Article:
Oligonucleotides as Radiopharmaceuticals

  • B. Tavitian
Conference paper
Part of the Ernst Schering Research Foundation Workshop book series (SCHERING FOUND, volume 49)

1.13 Conclusion

Oligonucleotide radiopharmaceuticals is a slowly but steadily progressing field. With a panel of labeling and imaging techniques mastered by several groups, imaging of oligonucleotides is now relatively accessible and will be applied to more and more trials of oligonucleotide pharmacology. Imaging with oligonucleotides is still a few miles farther ahead of us, but the stakes of detecting gene expression noninvasively in vivo are so high that it will certainly become a reality in the near future.


Antisense Oligonucleotide Peptide Nucleic Acid Cationic Lipid Curr Opin Chem Biol Antisense Drug 


Unable to display preview. Download preview PDF.

Unable to display preview. Download preview PDF.


  1. Agarwal N, Gewirtz AM (1999) Oligonucleotide therapeutics for hematologic disorders. Biochim Biophys Acta 1489:85–96PubMedGoogle Scholar
  2. Agrawal S (1996a) Antisense oligonucleotides: towards clinical trials. Trends Biotechnol 14:376–387PubMedCrossRefGoogle Scholar
  3. Agrawal S (1996b) Antisense therapeutics. Humana Press, TotawaCrossRefGoogle Scholar
  4. Akhtar S, Agrawal S (1997) In vivo studies with antisense oligonucleotides. Trends Pharmacol Sci 18:12–18PubMedCrossRefGoogle Scholar
  5. Andrews DW, Resnicoff M, Flanders AE, Kenyon L, Curtis M, Merli G, Baserga R, Iliakis G, Aiken RD (2001) Results of a pilot study involving the use of an antisense oligodeoxynucleotide directed against the insulinlike growth factor type I receptor in malignant astrocytomas. J Clin Oncol 19:2189–2200PubMedGoogle Scholar
  6. Aurup H, Williams DM, Eckstein F (1992) 2′-Fluoro-and 2′-amino-2′-deoxynucleoside 5′-triphosphates as substrates for T7 RNA polymerase. Biochemistry 31:9636–9641PubMedCrossRefGoogle Scholar
  7. Azzazy HM, Hong K, Wu MC, Gross GW (1995) Interaction of cationic liposomes with cells of electrically active neuronal networks in culture. Brain Res 695:231–236PubMedCrossRefGoogle Scholar
  8. Benimetskaya L, Tonkinson JL, Koziolkiewicz M, Karwowski B, Guga P, Zeltser R, Stec W, Stein CA (1995) Binding of phosphorothioate oligodeoxynucleotides to basic fibroblast growth factor, recombinant soluble CD4, laminin and fibronectin is P-chirality independent. Nucleic Acids Res 23:4239–4245PubMedCrossRefGoogle Scholar
  9. Bianchini M, Radrizzani M, Brocardo MG, Reyes GB, Gonzalez Solveyra C, Santa-Coloma TA (2001) Specific oligobodies against ERK-2 that recognize both the native and the denatured state of the protein. J Immunol Methods 252:191–197PubMedCrossRefGoogle Scholar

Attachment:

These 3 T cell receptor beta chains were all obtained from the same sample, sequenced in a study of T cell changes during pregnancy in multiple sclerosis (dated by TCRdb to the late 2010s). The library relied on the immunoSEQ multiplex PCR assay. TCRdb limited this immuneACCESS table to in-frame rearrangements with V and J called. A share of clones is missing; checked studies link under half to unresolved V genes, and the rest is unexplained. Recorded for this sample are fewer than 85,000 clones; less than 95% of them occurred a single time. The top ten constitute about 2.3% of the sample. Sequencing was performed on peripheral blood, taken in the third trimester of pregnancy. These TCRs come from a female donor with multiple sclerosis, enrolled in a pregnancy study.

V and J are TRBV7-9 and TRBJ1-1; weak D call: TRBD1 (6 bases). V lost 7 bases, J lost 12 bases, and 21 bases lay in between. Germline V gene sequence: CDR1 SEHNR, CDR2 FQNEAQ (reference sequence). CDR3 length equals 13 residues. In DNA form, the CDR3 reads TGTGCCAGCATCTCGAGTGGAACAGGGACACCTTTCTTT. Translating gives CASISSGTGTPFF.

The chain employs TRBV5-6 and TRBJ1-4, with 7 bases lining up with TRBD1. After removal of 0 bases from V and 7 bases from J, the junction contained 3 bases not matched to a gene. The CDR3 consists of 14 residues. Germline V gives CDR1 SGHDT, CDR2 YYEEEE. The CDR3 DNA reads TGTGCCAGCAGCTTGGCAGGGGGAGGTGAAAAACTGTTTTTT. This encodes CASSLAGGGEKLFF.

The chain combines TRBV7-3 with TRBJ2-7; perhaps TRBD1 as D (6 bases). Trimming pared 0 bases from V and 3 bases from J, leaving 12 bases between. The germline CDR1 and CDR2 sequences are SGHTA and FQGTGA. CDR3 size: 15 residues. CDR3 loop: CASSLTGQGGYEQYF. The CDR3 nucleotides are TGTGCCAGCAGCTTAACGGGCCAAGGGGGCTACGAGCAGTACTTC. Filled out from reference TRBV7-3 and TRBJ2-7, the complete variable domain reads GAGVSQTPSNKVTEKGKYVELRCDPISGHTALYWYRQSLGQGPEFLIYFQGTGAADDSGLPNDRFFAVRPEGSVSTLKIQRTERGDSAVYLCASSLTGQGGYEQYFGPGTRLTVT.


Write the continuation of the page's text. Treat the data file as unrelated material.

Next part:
10. Bishop MR, Iversen PL, Bayever E, Sharp JG, I Greiner TC, Copple BL, Ruddon R, Zon G, Spinolo J, Arneson M, Armitage JO, Kessinger A (1996) Phase trial of an antisense oligonucleotide OL(1)p53 in hematologic malignancies. J Clin Oncol 14:1320–1326PubMedGoogle Scholar
  11. Blank M, Weinschenk T, Priemer M, Schluesener H (2001) Systematic evolution of a DNA aptamer binding to rat brain tumor microvessels selective targeting of endothelial regulatory protein pigpen. J Biol Chem 276: 16464–16468PubMedCrossRefGoogle Scholar
  12. Blasberg R (2002) PET imaging of gene expression. Eur J Cancer 38:2137–2146PubMedCrossRefGoogle Scholar
  13. Boussif O, Lezoualc’h F, Zanta MA, Mergny MD, Scherman D, Demeneix B, Behr JP (1995) A versatile vector for gene and oligonucleotide transfer into cells in culture and in vivo: polyethylenimine. Proc Natl Acad Sci USA 92:7297–7301PubMedCrossRefGoogle Scholar
  14. Brody EN, Gold L (2000) Aptamers as therapeutic and diagnostic agents. J Biotechnol 74:5–13PubMedGoogle Scholar
  15. Caruthers MH, Beaucage SL, Efcavitch JW, Fisher EF, Matteucci MD, Stabinsky Y (1980) New chemical methods for synthesizing polynucleotides. Nucleic Acids Symp Ser 7:215–223PubMedGoogle Scholar
  16. Cerchia L, Hamm J, Libri D, Tavitian B, de Francis V (2002) Nucleic acid aptamers in cancer medicine. FEBS Lett 528:12–16PubMedCrossRefGoogle Scholar
  17. Charlton J, Sennello J, Smith D (1997) In vivo imaging of inflammation using an aptamer inhibitor of human neutrophil elastase. Chem Biol 4:809–816PubMedCrossRefGoogle Scholar
  18. Chow TY, Juby C, Brousseau R (1994) Specific targeting of antisense oligonucleotides to neutrophils. Antisense Res Dev 4:81–86PubMedGoogle Scholar
  19. Conrad R, Keranen LM, Ellington AD, Newton AC (1994) Isozyme-specific inhibition of protein kinase C by RNA aptamers. J Biol Chem 269: 32051–32054PubMedGoogle Scholar
  20. Cotter FE, Johnson P, Hall P, Pocock C, al Mahdi N, Cowell JK, Morgan G (1994) Antisense oligonucleotides suppress B-cell lymphoma growth in a SCID-hu mouse model. Oncogene 9:3049–3055PubMedGoogle Scholar
  21. Crooke ST (1998) Antisense research and applications. Springer, Berlin Heidelberg New YorkGoogle Scholar